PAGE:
Mar 22, 2021

Dinora's Story

Like many seniors living on a fixed income, Dinora struggles to keep enough food in her cupboard, especially when trying to stay safe during the COVID-19 pandemic.

A retired teacher, Dinora lives alone at the Julia Martin House, an apartment complex for seniors in the Jamaica Plain neighborhood of Boston. When the COVID-19 pandemic reached Massachusetts in early 2020, the building, like many others, went into lockdown.

“We had to stay only in our rooms at the beginning of COVID. I didn’t see anyone for a month,” Dinora said. “A lot of the people here don’t get outside at all to go shopping for food or anything.”

As the need for food in Eastern Massachusetts dramatically grew due to the pandemic, The Greater Boston Food Bank (GBFB) began looking for new distribution methods and partners who could distribute large amounts of food to the community.

We began working with partners like the city of Boston, to directly distribute 20-pound boxes of fresh healthy food and some shelf-stable items to vulnerable residents across the city, including at senior housing complexes like the Julia Martin House.

“This food is so helpful. It’s good I can save some money,” said Dinora. “I get all kinds of fruits and vegetables, it’s about a week’s worth of food.”

With food insecurity on the rise across the country because of the pandemic, estimates show that food insecurity rates have increased more in Massachusetts than in any other state.

GBFB is distributing more food now than ever before in our 40-year history. Because of your generous support, we can continue getting healthy food and basic staples to people like Dinora, and all our neighbors struggling with hunger.

Dec 7, 2020

Keeping Waltham Healthy

When COVID-19 and the ensuing economic shock caused a surge in demand for food assistance this spring, community organizations across our service area stepped up to meet the need. In few places was this more apparent than Waltham.

“The increase in demand is something I’ve never seen before. These are my neighbors, families my kids play with, it’s surreal. And it has not slowed down,” said Myriam Michel, executive director of Healthy Waltham, a local health and wellness nonprofit.

Healthy Waltham began partnering with The Greater Boston Food Bank (GBFB) four years ago by helping us run one of our School-based Pantries at the Waltham Public Schools. Before the pandemic, Healthy Waltham was serving about 250 families at the monthly School-based Pantry and about 100 senior households through additional food distributions.

Since COVID-19, however, Healthy Waltham has been serving 600 families each week, taking over the monthly distribution from the schools, and adding two additional distributions each month. They partnered with other local organizations like Brandeis University, the Waltham Rotary Club, local senior centers, and Africano Waltham, a Ugandan community organization to help Waltham residents in need.

According to Myriam, Healthy Waltham has served over 8,500 families and distributed over 250,000 pounds of food from April to September.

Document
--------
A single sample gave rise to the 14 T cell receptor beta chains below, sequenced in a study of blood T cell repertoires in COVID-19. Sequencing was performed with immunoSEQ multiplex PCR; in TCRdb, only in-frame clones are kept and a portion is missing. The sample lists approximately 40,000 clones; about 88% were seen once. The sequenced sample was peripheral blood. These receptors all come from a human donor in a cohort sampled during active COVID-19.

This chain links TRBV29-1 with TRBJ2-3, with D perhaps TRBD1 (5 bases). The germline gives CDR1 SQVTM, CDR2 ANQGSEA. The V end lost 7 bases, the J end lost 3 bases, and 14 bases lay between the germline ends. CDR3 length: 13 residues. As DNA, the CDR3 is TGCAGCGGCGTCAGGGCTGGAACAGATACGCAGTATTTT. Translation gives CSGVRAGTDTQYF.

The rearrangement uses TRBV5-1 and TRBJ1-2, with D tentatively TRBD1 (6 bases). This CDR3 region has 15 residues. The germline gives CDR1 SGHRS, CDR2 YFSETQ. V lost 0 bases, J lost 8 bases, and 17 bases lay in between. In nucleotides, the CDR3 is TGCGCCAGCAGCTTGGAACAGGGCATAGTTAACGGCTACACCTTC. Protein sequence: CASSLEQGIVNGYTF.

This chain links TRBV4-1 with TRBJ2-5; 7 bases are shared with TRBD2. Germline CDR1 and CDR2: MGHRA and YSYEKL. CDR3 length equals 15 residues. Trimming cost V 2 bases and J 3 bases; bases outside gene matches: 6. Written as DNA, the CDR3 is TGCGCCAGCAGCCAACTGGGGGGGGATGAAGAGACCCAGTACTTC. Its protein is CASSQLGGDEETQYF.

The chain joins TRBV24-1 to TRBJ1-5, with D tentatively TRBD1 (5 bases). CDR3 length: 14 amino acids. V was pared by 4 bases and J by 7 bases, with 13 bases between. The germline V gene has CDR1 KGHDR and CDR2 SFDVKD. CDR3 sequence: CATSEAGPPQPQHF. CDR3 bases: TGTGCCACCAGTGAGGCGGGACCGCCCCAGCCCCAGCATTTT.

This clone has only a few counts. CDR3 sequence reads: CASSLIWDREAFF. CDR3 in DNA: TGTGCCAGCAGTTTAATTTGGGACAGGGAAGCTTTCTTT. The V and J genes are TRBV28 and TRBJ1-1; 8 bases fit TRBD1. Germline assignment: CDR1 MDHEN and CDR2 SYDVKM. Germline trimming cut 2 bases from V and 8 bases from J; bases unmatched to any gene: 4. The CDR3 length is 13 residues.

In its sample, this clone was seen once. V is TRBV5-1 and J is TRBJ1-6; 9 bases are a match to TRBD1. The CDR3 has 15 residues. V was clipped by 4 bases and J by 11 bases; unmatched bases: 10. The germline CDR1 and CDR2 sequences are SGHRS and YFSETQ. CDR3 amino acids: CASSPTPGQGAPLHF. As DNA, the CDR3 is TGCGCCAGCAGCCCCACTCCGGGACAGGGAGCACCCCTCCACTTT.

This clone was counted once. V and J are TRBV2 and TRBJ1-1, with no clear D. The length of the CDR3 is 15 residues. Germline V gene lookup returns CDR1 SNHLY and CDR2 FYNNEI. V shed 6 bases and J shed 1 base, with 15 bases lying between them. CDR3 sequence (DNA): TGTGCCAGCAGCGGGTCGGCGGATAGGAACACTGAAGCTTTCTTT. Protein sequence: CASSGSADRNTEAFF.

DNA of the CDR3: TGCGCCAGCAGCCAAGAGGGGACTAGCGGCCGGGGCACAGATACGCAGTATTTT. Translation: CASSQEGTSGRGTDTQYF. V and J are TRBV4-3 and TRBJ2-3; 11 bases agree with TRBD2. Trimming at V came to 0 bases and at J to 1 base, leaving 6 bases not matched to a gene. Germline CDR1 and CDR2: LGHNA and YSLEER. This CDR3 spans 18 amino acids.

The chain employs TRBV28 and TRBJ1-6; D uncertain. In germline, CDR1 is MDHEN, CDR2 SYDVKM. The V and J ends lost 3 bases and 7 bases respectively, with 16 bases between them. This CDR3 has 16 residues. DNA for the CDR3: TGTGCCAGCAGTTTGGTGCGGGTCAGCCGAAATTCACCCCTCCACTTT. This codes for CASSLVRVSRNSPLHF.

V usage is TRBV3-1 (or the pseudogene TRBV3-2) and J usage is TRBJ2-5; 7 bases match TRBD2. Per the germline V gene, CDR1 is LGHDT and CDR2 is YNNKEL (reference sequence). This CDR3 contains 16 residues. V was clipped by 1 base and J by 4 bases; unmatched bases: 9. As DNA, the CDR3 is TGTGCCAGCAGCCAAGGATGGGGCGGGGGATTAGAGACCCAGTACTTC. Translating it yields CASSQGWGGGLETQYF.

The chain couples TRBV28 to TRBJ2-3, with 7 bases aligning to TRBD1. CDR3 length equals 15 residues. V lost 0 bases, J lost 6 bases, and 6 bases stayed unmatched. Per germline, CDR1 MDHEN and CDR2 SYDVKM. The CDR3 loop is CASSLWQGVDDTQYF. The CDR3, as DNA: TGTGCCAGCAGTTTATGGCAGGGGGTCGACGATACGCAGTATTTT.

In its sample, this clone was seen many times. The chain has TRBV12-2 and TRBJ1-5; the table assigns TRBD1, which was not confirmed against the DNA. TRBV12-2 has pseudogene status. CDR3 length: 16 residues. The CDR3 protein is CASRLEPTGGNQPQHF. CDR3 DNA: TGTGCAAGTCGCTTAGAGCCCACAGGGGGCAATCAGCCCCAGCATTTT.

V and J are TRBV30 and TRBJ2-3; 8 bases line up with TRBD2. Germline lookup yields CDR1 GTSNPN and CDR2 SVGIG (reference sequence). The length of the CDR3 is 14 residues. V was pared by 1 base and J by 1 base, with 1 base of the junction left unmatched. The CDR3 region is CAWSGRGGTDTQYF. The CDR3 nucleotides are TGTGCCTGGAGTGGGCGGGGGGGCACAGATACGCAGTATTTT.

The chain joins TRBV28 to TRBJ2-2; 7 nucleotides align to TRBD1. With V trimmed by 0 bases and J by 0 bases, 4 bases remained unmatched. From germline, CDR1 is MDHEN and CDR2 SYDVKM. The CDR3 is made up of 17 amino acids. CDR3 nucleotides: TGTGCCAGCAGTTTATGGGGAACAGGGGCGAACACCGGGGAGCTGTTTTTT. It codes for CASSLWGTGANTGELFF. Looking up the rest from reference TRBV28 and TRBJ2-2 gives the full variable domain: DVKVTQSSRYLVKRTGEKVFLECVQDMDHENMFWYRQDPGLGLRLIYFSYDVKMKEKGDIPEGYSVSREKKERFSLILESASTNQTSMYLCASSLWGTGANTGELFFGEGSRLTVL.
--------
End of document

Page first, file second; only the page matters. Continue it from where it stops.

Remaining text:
“I spoke to someone at the Market whose family member lost their job due to COVID. It’s been hard for them to pay their bills and buy groceries. COVID has had a big impact on this community,” Myriam said. “For many, our food pantries have been a lifeline. We couldn’t have done this without partners like GBFB.”

Nov 24, 2020

Your Support Helps Working Families

Cynthia and her boyfriend moved from New Jersey to New Bedford four years ago because it was cheaper to live, had more opportunities to work, and they wanted to start a family.

Like many working families, however, Cynthia and her boyfriend struggle to make ends meet and provide for their three young daughters.

“When our family started growing, so did our expenses,” she said.

Cynthia works as a medical assistant in the pediatrics department at The Greater New Bedford Community Health Center, where The Greater Boston Food Bank (GBFB) holds one of its Mobile Markets—a free, monthly, farmer’s market-style food distribution. Cynthia said she looks forward to the Mobile Market for two reasons: how much money it saves her family, and the quality of the food.

“I love the Mobile Market. You have no idea how much it helps families. It’s incredible how much money we save because everything is so expensive in the supermarket,” she said. “We have to teach our kids to eat healthy, but the most expensive stuff in the supermarket are fruits and veggies. A bag of chips or a bottle of soda is cheaper than healthy food. So that’s why everybody here loves the Mobile Market.”

Working in a health center during a pandemic is stressful, Cynthia said, but because helping people is her passion, she enjoys her work. Cynthia returned from maternity leave in the spring, after the birth of her third daughter.

“Everything I save on food I can spend on diapers, baby formula, things like that,” she said.

Cynthia said what she loves most is the variety and quality of the food she receives.

“I got bananas and apples this month, next month its melons,” she said. “It’s all so fresh and yummy.”

Cynthia said the entire community gets excited each month when it’s time for the Mobile Market.

“It helps all the families who come here, a lot of them aren’t working, especially now with everything going on,” she said. “You make so many families so happy with this Market.”

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